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Gov. Gary Herbert donned safety glasses and Kevlar gloves Monday to saw through a copper time capsule that had been buried for more than a century beneath a massive pillar supporting the state Capitol.
"We stand on the shoulders of giants and those who have gone before us, and I hope we appreciate that," Herbert said before sawing through the dented and discolored copper box with a power tool.
Inside was a series of coins, including a silver dollar from 1896, the year Utah was granted statehood; a copy of The Salt Lake Tribune and other yellowed and faded newspapers; a military roster; a copy of The LDS Biographical Encyclopedia; business cards and a union card from crews that helped build the building; and a program for the ceremonial laying of the cornerstone that was completed a century ago.
With live music, cupcakes and a handful of centenarians who Lt. Gov. Spencer Cox joked had aged better than the time capsule the opening marked a weeklong celebration for the Capitol that will culminate in a gala and fireworks Saturday.
Herbert said today's generation now has a responsibility to assemble a capsule for those Utahns 100 years from now. The governor said officials will listen to suggestions from across the state as they decide what should go into the roughly shoebox-size container.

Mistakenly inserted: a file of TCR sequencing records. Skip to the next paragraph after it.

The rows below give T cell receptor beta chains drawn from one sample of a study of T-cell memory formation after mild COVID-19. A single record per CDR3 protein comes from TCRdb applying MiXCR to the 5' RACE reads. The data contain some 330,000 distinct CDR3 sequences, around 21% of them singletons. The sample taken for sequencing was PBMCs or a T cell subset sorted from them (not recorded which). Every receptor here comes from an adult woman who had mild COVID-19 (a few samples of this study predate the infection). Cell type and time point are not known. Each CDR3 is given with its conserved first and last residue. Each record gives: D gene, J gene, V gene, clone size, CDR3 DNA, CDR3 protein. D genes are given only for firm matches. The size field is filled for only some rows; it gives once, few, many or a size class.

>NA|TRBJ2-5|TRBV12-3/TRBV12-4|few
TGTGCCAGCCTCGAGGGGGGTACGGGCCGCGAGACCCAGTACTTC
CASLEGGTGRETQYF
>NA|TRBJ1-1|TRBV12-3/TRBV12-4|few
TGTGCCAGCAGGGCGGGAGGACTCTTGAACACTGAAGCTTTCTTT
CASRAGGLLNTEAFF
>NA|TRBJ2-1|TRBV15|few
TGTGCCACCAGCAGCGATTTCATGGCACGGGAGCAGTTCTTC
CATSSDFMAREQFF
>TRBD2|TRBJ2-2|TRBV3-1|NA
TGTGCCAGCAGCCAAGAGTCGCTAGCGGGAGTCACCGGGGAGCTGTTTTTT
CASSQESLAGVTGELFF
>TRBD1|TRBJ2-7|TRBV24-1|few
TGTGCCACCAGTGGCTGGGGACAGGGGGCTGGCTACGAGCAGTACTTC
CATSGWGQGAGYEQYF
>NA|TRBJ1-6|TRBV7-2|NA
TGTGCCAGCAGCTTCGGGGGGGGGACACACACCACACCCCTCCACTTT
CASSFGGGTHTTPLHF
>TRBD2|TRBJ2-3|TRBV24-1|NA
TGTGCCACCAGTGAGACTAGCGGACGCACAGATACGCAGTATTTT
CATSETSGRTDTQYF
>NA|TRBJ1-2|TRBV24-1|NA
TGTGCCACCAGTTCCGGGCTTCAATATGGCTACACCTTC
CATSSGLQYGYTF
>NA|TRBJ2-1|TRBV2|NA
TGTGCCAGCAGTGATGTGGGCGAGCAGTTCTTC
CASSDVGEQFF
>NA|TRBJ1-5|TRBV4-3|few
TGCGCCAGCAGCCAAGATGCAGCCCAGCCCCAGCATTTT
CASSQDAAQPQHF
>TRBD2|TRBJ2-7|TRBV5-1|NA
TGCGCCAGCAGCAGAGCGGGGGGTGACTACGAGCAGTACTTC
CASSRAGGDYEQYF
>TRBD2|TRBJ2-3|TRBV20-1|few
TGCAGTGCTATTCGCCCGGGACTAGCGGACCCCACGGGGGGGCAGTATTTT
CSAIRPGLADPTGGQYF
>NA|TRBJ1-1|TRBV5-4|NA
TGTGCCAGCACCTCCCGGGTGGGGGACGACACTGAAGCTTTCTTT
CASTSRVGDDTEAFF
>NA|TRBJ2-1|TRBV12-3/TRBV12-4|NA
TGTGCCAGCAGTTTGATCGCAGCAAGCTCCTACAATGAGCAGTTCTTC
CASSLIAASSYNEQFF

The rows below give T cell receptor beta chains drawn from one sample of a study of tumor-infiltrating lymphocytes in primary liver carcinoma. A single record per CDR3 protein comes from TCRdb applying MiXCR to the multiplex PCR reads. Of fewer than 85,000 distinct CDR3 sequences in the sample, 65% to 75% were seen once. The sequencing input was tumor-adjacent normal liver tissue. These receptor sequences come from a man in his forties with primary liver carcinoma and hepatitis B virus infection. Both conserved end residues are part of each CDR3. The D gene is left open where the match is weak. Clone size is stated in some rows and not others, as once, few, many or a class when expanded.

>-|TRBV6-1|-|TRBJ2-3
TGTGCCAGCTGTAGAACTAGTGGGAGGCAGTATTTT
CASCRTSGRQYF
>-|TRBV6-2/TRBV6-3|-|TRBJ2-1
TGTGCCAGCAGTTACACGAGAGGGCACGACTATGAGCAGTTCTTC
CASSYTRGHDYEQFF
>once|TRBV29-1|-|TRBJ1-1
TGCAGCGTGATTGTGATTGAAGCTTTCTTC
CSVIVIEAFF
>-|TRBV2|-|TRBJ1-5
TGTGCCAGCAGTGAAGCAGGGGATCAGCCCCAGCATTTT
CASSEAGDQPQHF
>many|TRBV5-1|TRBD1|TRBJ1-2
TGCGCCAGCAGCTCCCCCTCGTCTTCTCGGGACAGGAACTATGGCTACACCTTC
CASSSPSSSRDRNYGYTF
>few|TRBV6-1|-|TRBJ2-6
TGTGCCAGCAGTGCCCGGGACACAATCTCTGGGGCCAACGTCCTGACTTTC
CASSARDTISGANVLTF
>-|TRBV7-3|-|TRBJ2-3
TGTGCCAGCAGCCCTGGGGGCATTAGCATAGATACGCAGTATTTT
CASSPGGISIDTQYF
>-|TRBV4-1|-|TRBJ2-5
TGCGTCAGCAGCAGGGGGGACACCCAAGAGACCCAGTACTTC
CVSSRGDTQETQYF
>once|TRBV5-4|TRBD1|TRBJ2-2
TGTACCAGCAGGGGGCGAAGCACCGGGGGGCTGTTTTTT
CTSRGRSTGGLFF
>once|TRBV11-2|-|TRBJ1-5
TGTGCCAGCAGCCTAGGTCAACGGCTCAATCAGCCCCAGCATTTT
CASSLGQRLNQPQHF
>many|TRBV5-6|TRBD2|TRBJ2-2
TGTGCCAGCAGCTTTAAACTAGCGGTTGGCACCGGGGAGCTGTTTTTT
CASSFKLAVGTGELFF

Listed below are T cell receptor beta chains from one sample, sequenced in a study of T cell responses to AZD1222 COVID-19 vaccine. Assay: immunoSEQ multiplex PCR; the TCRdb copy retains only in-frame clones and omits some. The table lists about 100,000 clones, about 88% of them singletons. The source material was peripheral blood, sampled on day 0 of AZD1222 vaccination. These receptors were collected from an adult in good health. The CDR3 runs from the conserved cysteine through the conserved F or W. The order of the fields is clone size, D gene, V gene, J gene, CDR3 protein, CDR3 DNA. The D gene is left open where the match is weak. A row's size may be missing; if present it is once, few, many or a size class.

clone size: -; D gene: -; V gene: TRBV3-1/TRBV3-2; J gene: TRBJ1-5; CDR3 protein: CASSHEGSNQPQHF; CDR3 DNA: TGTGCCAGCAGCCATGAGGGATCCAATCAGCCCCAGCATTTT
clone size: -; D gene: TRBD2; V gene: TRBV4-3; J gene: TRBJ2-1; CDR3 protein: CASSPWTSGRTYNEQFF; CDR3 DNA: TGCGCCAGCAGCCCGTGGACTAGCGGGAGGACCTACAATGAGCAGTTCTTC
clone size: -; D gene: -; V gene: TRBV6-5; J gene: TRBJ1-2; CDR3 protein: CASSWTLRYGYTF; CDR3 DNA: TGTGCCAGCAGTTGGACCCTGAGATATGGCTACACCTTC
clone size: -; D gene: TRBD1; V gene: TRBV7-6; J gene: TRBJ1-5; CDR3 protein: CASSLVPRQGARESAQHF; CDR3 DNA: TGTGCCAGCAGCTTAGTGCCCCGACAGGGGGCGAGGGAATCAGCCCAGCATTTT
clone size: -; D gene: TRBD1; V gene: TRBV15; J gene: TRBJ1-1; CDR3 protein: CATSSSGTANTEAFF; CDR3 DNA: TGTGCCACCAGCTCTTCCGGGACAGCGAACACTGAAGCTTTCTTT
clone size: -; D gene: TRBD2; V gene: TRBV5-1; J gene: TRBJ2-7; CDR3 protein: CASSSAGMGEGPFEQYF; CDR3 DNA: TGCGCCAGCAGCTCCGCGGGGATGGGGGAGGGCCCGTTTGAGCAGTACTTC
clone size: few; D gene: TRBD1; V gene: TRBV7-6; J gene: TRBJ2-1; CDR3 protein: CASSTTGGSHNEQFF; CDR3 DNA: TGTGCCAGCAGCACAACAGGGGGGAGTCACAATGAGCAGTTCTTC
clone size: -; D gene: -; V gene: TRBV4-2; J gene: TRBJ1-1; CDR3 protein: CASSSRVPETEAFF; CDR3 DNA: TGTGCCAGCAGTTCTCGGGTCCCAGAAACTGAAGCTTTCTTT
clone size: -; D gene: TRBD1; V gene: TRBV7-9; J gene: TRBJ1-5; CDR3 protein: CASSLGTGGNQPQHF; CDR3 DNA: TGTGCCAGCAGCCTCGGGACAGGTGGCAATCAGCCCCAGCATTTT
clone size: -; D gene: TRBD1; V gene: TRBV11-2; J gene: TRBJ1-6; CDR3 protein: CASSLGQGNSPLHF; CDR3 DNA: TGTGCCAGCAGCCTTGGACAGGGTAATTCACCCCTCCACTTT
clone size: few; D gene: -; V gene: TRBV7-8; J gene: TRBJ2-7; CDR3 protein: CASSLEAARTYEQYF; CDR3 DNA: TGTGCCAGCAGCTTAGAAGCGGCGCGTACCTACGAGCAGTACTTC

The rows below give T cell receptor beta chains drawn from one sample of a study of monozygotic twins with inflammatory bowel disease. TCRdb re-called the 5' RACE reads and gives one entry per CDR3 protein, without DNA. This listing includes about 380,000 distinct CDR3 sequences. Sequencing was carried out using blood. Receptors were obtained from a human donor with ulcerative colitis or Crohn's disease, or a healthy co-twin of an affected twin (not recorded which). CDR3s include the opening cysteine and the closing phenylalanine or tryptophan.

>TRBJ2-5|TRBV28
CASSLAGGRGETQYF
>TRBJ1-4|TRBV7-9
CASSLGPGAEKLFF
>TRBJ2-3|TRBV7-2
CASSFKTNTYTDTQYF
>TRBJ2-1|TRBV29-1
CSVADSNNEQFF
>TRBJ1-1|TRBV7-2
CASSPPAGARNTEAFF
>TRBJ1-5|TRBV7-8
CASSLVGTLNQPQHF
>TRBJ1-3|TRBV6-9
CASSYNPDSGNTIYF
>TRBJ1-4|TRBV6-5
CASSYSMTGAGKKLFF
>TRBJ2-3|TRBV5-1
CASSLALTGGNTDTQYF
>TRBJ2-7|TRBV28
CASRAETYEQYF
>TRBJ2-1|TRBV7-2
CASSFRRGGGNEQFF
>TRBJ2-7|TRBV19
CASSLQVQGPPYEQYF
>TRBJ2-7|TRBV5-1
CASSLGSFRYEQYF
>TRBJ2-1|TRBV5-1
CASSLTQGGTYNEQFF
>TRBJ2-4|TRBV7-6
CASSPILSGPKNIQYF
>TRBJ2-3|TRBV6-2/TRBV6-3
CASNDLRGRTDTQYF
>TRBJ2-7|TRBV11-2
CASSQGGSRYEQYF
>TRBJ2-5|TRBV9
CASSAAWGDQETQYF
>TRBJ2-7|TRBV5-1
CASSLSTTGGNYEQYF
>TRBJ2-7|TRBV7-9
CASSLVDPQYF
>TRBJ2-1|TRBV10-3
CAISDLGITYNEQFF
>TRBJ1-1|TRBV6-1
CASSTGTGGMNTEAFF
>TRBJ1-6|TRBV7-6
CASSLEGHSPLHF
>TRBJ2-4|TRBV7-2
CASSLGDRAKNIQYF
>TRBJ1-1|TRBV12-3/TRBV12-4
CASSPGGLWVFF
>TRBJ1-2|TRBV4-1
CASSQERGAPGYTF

"You're only going to have so much space. What would we want people 100 years from now to look at?" Herbert said, suggesting that maybe they should include something like a cellphone or tablet instead of newspapers. "Maybe 100 years from now there won't be any newspapers and people will say, 'What's this? You mean they used print and newspaper? How old-fashioned is that?' "
It's expected the new capsule will be reinterred in the hole crews spent days carving into the base of a massive pillar on the southwest corner of the Capitol's stairs.
John Lambert, CEO of Abstract Masonry Restoration, said it was "no small feat" to extract the small copper box from 3 feet of stone, and that there were numerous "leaps of faith" made along the way.
Crews used ground-penetrating radar to peer into each of the stone bases below the columns and detected an anomaly in one pillar, determining that it likely housed the capsule. They used core drills to penetrate into the stone, boring 2 feet into the rock before hitting mortar that they believed likely was encasing the box. They proceeded slowly through the mortar until they hit something that "sounded like a hollow metal drum."
"We were very, very fortunate to hit it the first time," Lambert said. "At that point, the work began and it took two days for a team of us [to drill a hole large enough]. I'm confident there were at least 50 core drills of various sizes that went toward the box."
Lambert used a pry bar to loosen the mortar to get it free, a little dented but otherwise intact, leading to Monday's event, during which Herbert carefully removed the contents under the supervision of state historians and spectators that included legislators and Attorney General Sean Reyes.